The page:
On a trip to collect some photographs from the Chemist, I took the opportunity to finally visit Crawley Parish Church, the first I think I've visited with twenty four hour closed circuit TV surveillance!
Here is the 15th century font, situated by the west door, and the organ on the north side of the nave. The font is carved from Sussex marble and is square with bevelled corners. It is supported by columns on two circular bases. The organ, installed in 1885, is a Father Willis instrument and was relocated from the chancel to the north aisle in 1990-91. The brass lectern, with its tradition eagle, symbol of St John, stands near the organ and was installed in 1880.
This lovely window is the nicest in the building and is the most recent, set in the centre of the south wall. The inscription running across both lights reads: "Weeping may endure for a night but joy cometh in the morning" and "A good name endureth forever". They are reminiscent in both colouring and style of the windows of the well known pre-Raphaelite, Burne-Jones.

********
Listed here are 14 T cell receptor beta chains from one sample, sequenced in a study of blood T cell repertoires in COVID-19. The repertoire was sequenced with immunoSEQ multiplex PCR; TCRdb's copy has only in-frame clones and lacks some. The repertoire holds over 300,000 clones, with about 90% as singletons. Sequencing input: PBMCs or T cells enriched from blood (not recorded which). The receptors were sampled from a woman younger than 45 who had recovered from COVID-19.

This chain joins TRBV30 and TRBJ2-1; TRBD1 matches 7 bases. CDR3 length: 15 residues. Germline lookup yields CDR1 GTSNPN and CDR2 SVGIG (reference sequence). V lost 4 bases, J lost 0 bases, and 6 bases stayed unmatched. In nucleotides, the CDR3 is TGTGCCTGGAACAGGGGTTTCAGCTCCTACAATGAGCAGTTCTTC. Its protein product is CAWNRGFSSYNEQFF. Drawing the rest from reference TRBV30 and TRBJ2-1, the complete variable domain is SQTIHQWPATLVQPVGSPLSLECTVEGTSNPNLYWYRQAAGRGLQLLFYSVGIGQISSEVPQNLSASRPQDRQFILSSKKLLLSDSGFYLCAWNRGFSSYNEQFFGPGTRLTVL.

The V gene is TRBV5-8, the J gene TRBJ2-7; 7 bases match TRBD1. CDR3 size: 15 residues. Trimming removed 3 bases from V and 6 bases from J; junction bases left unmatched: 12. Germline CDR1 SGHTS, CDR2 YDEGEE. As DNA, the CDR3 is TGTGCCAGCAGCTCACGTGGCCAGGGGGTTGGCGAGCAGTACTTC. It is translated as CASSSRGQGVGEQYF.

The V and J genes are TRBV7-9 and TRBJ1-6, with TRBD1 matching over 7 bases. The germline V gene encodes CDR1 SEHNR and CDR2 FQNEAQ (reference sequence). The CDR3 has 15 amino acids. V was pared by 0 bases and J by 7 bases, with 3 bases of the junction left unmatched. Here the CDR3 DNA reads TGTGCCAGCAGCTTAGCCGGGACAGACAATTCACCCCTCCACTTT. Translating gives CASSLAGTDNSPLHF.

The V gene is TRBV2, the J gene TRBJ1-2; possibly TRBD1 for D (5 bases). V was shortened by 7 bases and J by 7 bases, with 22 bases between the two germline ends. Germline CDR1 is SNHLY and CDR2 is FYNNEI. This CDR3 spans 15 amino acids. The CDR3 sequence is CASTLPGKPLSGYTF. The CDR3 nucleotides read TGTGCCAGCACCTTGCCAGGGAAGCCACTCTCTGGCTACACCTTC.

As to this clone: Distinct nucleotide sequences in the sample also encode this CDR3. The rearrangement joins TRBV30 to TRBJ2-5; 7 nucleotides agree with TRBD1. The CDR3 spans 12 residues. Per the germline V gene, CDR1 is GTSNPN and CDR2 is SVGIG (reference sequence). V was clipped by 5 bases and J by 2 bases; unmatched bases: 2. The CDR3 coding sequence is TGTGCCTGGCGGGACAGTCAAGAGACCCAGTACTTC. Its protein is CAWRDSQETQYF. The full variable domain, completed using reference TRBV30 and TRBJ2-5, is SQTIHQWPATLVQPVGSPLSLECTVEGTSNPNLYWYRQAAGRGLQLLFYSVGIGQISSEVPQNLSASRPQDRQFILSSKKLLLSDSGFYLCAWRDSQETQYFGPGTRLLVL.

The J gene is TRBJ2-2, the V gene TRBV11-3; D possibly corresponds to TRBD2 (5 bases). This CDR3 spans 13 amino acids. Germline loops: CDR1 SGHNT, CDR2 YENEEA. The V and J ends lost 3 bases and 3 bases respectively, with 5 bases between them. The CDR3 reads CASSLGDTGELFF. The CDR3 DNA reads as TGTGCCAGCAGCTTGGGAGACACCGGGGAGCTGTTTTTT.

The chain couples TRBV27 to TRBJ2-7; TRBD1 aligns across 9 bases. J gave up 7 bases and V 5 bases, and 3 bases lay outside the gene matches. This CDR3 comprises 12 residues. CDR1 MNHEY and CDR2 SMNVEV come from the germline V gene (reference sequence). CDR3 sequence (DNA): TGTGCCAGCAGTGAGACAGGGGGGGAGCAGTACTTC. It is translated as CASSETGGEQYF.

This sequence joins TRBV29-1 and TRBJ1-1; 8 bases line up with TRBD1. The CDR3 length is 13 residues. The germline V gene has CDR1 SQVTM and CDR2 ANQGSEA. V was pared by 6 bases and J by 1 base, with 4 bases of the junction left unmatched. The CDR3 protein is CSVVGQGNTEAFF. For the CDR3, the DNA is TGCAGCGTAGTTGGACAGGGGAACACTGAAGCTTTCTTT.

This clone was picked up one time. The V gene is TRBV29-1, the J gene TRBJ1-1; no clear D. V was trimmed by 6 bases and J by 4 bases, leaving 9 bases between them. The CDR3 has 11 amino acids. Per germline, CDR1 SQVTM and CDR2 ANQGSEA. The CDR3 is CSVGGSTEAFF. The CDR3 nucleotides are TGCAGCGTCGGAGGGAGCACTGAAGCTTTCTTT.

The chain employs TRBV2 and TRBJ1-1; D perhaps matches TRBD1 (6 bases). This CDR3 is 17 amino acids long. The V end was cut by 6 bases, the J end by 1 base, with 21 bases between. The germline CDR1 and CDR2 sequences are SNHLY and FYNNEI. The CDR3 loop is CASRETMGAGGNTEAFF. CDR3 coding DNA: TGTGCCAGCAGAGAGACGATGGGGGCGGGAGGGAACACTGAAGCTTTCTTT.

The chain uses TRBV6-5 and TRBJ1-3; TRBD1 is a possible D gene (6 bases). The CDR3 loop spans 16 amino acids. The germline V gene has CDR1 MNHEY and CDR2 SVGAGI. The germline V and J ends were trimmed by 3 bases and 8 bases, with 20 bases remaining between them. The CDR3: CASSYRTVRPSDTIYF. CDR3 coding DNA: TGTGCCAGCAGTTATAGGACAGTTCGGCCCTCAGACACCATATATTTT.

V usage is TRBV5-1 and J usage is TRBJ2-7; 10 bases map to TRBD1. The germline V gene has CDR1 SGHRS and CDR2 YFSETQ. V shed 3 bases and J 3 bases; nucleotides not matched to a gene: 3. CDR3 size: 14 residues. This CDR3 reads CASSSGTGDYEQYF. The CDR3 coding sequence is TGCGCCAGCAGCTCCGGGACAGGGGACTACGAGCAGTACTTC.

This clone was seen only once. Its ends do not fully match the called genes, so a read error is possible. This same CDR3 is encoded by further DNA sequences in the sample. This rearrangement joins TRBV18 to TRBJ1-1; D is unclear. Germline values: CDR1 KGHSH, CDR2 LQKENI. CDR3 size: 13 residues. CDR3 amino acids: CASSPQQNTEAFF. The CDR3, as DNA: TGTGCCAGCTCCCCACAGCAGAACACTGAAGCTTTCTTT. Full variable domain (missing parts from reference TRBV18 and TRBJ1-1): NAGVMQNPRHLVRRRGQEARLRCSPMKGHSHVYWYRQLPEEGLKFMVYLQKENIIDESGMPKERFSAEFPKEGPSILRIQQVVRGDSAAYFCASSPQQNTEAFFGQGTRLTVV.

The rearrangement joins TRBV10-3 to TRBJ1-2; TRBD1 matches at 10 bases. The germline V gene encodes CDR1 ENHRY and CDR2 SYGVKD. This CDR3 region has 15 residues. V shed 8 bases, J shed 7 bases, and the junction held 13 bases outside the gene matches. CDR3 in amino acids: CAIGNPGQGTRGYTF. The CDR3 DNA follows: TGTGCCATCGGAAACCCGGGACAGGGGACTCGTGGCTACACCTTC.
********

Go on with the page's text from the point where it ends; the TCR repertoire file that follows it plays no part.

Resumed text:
The windows in the north aisle are also attractive, but were obscured by displays and floral arrangements which prevented photography.
Here is a view of the the north side of the church.
And finally of the west end and tower. In 1724 the tower contained four bells, but three became cracked and in 1742 two were replaced by Thomas Lester of London. They remained until 1880 when eight bells were hung by the makers Gillet, Bland & Co. of Croydon. These bells of 1880 remain with the exception of the third which was recast in 1931. The bells are in the key of F major; each has an inscription and five record the name of a benefector.
Visitors to this album since June 2003
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